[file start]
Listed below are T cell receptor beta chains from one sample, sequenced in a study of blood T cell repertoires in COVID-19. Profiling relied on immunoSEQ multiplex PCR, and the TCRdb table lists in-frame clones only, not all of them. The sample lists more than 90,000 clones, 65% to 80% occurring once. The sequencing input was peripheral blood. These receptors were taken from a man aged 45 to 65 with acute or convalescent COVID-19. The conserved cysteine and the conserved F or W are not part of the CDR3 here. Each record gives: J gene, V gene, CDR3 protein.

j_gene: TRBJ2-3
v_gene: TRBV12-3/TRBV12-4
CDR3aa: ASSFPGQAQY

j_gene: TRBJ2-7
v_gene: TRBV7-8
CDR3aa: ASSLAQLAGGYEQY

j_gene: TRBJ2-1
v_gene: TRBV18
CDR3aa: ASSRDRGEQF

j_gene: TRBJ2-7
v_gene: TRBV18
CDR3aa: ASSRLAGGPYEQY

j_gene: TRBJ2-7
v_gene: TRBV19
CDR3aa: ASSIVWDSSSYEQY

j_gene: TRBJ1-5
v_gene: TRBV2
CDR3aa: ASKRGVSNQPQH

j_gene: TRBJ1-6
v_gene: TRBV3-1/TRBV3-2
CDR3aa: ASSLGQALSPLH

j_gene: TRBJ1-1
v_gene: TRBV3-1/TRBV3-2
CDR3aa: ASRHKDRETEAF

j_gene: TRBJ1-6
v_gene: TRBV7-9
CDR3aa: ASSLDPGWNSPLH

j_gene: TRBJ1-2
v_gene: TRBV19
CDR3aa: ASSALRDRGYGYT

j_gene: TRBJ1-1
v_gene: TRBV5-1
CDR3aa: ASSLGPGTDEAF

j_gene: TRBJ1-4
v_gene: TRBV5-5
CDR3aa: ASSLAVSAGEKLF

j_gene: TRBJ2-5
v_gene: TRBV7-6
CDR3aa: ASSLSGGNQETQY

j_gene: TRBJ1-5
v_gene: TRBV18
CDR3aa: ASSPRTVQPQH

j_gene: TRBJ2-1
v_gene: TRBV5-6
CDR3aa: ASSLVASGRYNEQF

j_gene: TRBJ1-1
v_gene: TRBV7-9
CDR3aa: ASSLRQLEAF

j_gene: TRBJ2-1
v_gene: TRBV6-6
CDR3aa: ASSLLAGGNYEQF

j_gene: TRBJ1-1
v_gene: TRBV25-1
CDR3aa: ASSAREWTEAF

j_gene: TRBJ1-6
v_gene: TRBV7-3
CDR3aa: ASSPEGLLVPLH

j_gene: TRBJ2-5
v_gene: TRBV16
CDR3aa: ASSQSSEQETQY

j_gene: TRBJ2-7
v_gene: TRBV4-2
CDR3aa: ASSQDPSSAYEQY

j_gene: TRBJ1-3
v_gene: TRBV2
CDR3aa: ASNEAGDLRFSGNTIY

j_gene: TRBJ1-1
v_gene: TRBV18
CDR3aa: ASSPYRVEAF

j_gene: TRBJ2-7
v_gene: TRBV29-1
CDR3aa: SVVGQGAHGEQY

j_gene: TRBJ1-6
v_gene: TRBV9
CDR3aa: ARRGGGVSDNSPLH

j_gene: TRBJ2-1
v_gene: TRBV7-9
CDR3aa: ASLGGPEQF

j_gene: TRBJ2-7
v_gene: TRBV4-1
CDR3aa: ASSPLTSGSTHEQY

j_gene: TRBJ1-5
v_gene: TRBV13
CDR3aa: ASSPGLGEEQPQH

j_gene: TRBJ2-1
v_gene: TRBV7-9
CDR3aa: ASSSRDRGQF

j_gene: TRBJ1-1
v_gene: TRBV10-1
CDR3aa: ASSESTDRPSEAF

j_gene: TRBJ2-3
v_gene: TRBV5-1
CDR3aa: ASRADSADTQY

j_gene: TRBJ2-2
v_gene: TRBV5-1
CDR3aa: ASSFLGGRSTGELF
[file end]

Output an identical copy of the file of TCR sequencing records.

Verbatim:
Listed below are T cell receptor beta chains from one sample, sequenced in a study of blood T cell repertoires in COVID-19. Profiling relied on immunoSEQ multiplex PCR, and the TCRdb table lists in-frame clones only, not all of them. The sample lists more than 90,000 clones, 65% to 80% occurring once. The sequencing input was peripheral blood. These receptors were taken from a man aged 45 to 65 with acute or convalescent COVID-19. The conserved cysteine and the conserved F or W are not part of the CDR3 here. Each record gives: J gene, V gene, CDR3 protein.

j_gene: TRBJ2-3
v_gene: TRBV12-3/TRBV12-4
CDR3aa: ASSFPGQAQY

j_gene: TRBJ2-7
v_gene: TRBV7-8
CDR3aa: ASSLAQLAGGYEQY

j_gene: TRBJ2-1
v_gene: TRBV18
CDR3aa: ASSRDRGEQF

j_gene: TRBJ2-7
v_gene: TRBV18
CDR3aa: ASSRLAGGPYEQY

j_gene: TRBJ2-7
v_gene: TRBV19
CDR3aa: ASSIVWDSSSYEQY

j_gene: TRBJ1-5
v_gene: TRBV2
CDR3aa: ASKRGVSNQPQH

j_gene: TRBJ1-6
v_gene: TRBV3-1/TRBV3-2
CDR3aa: ASSLGQALSPLH

j_gene: TRBJ1-1
v_gene: TRBV3-1/TRBV3-2
CDR3aa: ASRHKDRETEAF

j_gene: TRBJ1-6
v_gene: TRBV7-9
CDR3aa: ASSLDPGWNSPLH

j_gene: TRBJ1-2
v_gene: TRBV19
CDR3aa: ASSALRDRGYGYT

j_gene: TRBJ1-1
v_gene: TRBV5-1
CDR3aa: ASSLGPGTDEAF

j_gene: TRBJ1-4
v_gene: TRBV5-5
CDR3aa: ASSLAVSAGEKLF

j_gene: TRBJ2-5
v_gene: TRBV7-6
CDR3aa: ASSLSGGNQETQY

j_gene: TRBJ1-5
v_gene: TRBV18
CDR3aa: ASSPRTVQPQH

j_gene: TRBJ2-1
v_gene: TRBV5-6
CDR3aa: ASSLVASGRYNEQF

j_gene: TRBJ1-1
v_gene: TRBV7-9
CDR3aa: ASSLRQLEAF

j_gene: TRBJ2-1
v_gene: TRBV6-6
CDR3aa: ASSLLAGGNYEQF

j_gene: TRBJ1-1
v_gene: TRBV25-1
CDR3aa: ASSAREWTEAF

j_gene: TRBJ1-6
v_gene: TRBV7-3
CDR3aa: ASSPEGLLVPLH

j_gene: TRBJ2-5
v_gene: TRBV16
CDR3aa: ASSQSSEQETQY

j_gene: TRBJ2-7
v_gene: TRBV4-2
CDR3aa: ASSQDPSSAYEQY

j_gene: TRBJ1-3
v_gene: TRBV2
CDR3aa: ASNEAGDLRFSGNTIY

j_gene: TRBJ1-1
v_gene: TRBV18
CDR3aa: ASSPYRVEAF

j_gene: TRBJ2-7
v_gene: TRBV29-1
CDR3aa: SVVGQGAHGEQY

j_gene: TRBJ1-6
v_gene: TRBV9
CDR3aa: ARRGGGVSDNSPLH

j_gene: TRBJ2-1
v_gene: TRBV7-9
CDR3aa: ASLGGPEQF

j_gene: TRBJ2-7
v_gene: TRBV4-1
CDR3aa: ASSPLTSGSTHEQY

j_gene: TRBJ1-5
v_gene: TRBV13
CDR3aa: ASSPGLGEEQPQH

j_gene: TRBJ2-1
v_gene: TRBV7-9
CDR3aa: ASSSRDRGQF

j_gene: TRBJ1-1
v_gene: TRBV10-1
CDR3aa: ASSESTDRPSEAF

j_gene: TRBJ2-3
v_gene: TRBV5-1
CDR3aa: ASRADSADTQY

j_gene: TRBJ2-2
v_gene: TRBV5-1
CDR3aa: ASSFLGGRSTGELF